“We also need to look at how traditional sports fits in this conversation. I believe this will not be the only conversation we will have.”

Deloitte East Africa partner Akinyemi Awodumila said the sports industry plays a vital role in driving the ESG agenda. 

He said the sports industry is uniquely positioned to be a powerful force for positive change. 

“Sports fans increasingly demand that teams, players and brands that they love, take tangible actions on ESG issues,” Awodumila said.

When we consider the energy, water and resource demands of buildings, powering and maintaining sports venues, the carbon emissions and wastes generated by the travel and logistics of sporting events and the environmental toll of the manufacturing and disposal of sporting equipment and apparel, it is clear that sports must become sustainable.”

Environmental sustainability, he added, is one piece of the sports puzzle. 

“The Paris Olympic Games aims to reduce greenhouse gas emissions by half when compared to the 2012 and 2016 Olympics. Only two new venues will be built by Paris for this year’s games,” Awodumila said. 

“One of them is the Aquatic Centre that was inaugurated in April this year with solar panels providing 20 per cent of the centre’s electricity. The sports world is critical in the global effort to mitigate climate change and reduce our collective environmental footprint.”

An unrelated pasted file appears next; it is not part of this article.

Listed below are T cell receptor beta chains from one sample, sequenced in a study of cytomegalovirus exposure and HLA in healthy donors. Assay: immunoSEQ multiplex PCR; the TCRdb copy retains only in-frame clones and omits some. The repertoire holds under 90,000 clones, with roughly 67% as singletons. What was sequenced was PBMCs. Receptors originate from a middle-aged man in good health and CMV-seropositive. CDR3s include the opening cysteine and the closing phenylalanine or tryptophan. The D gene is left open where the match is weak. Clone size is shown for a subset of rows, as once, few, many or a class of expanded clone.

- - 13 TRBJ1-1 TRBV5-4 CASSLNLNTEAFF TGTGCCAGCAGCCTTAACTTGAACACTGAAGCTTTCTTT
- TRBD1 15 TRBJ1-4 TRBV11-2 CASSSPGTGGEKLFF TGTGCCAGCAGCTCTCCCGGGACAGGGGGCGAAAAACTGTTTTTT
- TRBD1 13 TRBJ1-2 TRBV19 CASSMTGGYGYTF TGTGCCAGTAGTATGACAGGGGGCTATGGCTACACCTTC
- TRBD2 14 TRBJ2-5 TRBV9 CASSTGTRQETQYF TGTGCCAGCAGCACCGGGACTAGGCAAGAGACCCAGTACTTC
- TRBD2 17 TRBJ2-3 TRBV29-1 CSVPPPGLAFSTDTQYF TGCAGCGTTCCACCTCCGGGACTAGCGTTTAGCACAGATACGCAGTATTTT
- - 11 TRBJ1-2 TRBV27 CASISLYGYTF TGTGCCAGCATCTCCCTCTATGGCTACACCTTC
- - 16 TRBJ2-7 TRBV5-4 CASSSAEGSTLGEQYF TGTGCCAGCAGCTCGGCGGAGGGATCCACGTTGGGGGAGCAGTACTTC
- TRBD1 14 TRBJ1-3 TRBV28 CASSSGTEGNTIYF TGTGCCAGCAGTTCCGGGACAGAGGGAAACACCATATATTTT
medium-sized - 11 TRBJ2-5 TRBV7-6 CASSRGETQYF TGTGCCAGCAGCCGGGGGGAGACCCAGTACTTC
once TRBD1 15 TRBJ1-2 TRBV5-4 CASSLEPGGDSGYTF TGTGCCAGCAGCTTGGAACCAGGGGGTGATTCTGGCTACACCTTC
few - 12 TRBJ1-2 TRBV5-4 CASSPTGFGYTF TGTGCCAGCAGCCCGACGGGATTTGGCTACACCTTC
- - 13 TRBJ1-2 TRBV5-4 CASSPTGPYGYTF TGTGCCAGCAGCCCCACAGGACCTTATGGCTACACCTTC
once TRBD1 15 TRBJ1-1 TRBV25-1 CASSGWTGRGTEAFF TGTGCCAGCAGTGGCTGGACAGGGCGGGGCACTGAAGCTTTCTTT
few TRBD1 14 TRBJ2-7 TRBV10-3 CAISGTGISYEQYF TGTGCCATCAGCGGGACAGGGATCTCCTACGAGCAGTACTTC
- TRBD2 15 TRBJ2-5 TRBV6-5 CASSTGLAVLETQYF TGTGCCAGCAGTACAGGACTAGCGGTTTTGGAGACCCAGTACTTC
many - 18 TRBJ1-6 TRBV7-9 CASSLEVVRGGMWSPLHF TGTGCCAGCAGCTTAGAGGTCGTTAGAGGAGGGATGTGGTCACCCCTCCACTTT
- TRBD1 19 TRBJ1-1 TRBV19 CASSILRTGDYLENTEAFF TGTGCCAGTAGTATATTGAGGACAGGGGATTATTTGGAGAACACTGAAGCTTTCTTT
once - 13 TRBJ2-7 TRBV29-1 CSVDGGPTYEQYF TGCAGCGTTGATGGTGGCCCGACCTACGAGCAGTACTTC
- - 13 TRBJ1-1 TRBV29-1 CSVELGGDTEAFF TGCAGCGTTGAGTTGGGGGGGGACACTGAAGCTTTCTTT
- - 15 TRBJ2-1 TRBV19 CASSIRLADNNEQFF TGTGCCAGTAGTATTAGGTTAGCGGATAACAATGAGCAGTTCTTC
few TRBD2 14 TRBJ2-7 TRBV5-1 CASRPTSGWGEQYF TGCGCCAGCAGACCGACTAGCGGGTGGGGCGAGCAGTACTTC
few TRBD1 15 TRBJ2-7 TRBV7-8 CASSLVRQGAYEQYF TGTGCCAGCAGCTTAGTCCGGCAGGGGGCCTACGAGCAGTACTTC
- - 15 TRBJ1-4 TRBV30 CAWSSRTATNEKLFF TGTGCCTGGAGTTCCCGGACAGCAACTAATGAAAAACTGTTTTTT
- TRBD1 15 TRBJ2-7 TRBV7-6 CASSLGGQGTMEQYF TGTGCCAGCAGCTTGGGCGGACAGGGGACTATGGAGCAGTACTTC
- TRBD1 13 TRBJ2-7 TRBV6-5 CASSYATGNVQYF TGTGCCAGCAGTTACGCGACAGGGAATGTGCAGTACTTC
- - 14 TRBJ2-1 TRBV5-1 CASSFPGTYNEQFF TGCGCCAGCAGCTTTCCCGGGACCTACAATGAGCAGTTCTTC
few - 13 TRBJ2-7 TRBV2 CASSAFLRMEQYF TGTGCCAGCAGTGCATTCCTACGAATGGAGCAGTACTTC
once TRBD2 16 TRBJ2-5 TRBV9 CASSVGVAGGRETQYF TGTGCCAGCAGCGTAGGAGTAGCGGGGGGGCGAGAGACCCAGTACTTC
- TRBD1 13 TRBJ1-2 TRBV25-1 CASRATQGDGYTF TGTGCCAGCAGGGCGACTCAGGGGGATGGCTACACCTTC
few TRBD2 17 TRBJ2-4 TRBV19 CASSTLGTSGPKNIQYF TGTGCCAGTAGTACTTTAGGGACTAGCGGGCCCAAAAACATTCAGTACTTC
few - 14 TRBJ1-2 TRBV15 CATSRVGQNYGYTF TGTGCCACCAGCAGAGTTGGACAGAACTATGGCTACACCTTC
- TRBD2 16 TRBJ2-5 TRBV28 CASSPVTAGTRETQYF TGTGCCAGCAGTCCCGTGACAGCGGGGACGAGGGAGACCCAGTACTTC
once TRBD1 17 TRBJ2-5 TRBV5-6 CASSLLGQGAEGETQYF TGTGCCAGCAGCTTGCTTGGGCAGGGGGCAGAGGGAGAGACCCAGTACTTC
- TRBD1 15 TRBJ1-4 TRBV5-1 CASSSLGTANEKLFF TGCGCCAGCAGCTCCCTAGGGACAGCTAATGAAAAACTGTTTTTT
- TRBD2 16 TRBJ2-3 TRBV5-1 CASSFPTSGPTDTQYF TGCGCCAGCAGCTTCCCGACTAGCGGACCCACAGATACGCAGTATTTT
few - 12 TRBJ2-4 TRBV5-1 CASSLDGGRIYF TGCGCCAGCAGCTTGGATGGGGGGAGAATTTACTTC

KCA University Deputy VC Vincent Onywera
KCA University Deputy VC Vincent Onywera

KCA Deputy Vice Chancellor Vincent Onywera said the symposium was a legacy scientific meeting adding that the institution will continue to host such sports symposiums ahead of global events. 

“To us, this is a celebration and not only about going for competitions,” he said. 

“The theme was timely as the issues are interrelated and we were all about sharing best practices and information, inspiring actionable solutions, and showcasing cutting-edge research, technologies and best practices in sports-related fields.”

“We are happy to host such an event as the Olympic Games are about teamwork, partnership, collaboration, inclusivity and leaving no one behind.”

On her part, KCA research, innovation and outreach Dean Christine Nanjala added that the symposium presented a perfect opportunity for global research and hypothesis sharing around sports in health, tech and the environment. 

“It allowed us to look into those who use sports watches, for example, how accurate are those devices we use? What are the ideas around the technology used? and how tech in sports is evolving?” she said. 

“The event was also about having ideas, bringing people together, presenting those ideas, and building partnerships that result in buying into the ideas for the betterment of sports.”